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A cylinder lock is a lock constructed with a cylinder that a locksmith can easily unscrew to facilitate rekeying. The cylinder may contain any of a variety of locking mechanisms, including the pin tumbler lock, the wafer tumbler lock and the disc tumbler lock.
The first main advantage to a cylinder lock, also known as a profile cylinder lock, is that the cylinder may be changed without altering the boltwork hardware. Removing the cylinder typically requires only loosening a set screw, then sliding the cylinder from the boltwork. The second is that it is usually possible to obtain, from various lock manufacturers, cylinders in different formats that can all be used with the same type of key. This allows the user to have keyed-alike, and master-keyed systems that incorporate a wide variety of different types of lock, such as nightlatches, deadbolts and roller door locks. Typically, padlocks can also be included, although these rarely have removable cylinders.
Standardised types of cylinder include key-in-knobset cylinders, rim (also known as nightlatch) cylinders, Ingersoll format cylinders, American, and Scandinavian round mortise cylinders, and Scandinavian oval cylinders. There are also standardised cross-sectional profiles for lock cylinders that may vary in length - for example to suit different door thicknesses. These profiles include the europrofile (or DIN standard), the British oval profile and the Swiss profile.
Types of cylinder locks
Cruciform pin-tumbler locks may also use interchangeable cylinders, as do a few sophisticated lever locks.
- Individually keyed system (KD)
- With an individually keyed system, each cylinder can be opened by its unique key.
- Keyed alike (KA)
- This system allows for a number of cylinders to be operated by the same key. It is ideally suited to residential and commercial applications such as front and back doors.
- Master keyed (MK)
- A master-keyed system involves each lock having its own individual key which will not operate any other lock in the system, but where all locks can be operated by a single master-key. This is usually applied in commercial environments.
- Grand master keyed (GMK)
- This is an extension of the master-keyed system where each lock has its own individual key and the locks are divided into 2 or more groups. Each lock group is operated by a master-key and the entire system is operated by one grand master-key. This is ideally utilized in complex commercial systems.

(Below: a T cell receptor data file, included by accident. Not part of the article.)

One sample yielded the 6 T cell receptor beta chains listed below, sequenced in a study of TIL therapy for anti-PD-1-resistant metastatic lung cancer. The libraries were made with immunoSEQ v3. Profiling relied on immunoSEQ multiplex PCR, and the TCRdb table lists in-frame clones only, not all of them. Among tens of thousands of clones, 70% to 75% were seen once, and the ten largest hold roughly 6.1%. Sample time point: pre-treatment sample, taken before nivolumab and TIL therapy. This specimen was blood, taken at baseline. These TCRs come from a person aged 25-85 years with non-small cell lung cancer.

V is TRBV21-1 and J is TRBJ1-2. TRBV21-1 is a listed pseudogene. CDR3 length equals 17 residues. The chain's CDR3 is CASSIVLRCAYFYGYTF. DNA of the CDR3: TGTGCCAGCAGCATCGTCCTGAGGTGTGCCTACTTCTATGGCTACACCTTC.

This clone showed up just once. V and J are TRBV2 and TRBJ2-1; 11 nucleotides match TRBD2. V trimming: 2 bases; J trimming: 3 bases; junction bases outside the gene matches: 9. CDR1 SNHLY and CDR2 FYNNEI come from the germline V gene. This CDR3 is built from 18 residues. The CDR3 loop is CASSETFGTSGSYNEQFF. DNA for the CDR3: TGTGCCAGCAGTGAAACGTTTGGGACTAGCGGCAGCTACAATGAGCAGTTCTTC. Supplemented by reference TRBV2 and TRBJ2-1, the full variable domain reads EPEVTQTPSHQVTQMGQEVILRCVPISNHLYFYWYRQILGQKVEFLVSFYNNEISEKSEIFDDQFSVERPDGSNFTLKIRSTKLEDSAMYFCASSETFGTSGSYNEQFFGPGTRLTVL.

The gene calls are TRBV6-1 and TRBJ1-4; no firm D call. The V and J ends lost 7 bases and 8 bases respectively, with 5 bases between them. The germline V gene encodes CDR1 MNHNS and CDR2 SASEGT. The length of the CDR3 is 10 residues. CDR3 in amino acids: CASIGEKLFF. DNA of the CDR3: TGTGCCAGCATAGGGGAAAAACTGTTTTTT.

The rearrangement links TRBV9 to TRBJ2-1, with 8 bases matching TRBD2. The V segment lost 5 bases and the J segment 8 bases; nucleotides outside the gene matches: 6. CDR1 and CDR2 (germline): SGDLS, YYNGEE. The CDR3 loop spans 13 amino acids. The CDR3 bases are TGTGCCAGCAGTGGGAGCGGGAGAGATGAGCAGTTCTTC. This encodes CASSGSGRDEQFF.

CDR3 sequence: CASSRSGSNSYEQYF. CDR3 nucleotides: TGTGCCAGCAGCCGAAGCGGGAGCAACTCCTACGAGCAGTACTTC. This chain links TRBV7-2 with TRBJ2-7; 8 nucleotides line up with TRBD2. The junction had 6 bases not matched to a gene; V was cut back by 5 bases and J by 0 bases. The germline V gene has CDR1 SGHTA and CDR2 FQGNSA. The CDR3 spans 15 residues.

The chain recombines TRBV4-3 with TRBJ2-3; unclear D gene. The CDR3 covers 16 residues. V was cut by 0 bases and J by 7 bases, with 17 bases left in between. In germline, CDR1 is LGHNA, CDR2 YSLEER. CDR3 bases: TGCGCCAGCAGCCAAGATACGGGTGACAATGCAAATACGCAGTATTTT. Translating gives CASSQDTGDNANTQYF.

- Common entrance suite / Maison keying (CES)
- This system is widely used in apartments, office blocks and hotels. Each apartment (for example) has its own individual key which will not open the doors to any other apartments, but will open common entrance doors and communal service areas. It is often combined with a master-keyed system in which said key is kept by the landlord.
- Electronic / digital cylinder
- An electronic / digital cylinder is a locking device which operates by means of electric current. Electric locks are sometimes stand-alone with an electronic control assembly mounted directly to the lock. More often electric locks are connected to an access control system. The advantages of an electric lock connected to an access control system include: key control, where keys can be added and removed without re-keying the lock cylinder; fine access control, where time and place are factors; and transaction logging, where activity is recorded.
Euro cylinder locks are vulnerable to a technique known as "lock snapping", where force is applied to the lock until it breaks into two pieces. It can take between 50 seconds and 2 minutes to break the lock. However, doors and locks sold since 2010 reduce this vulnerability to increase the security of cylinder locks.
- Practical Course in Modern Locksmithing. Nelson-Hall Publishing Company. 1943. ISBN 0-911012-06-0.
- Benefits of Keying Alike?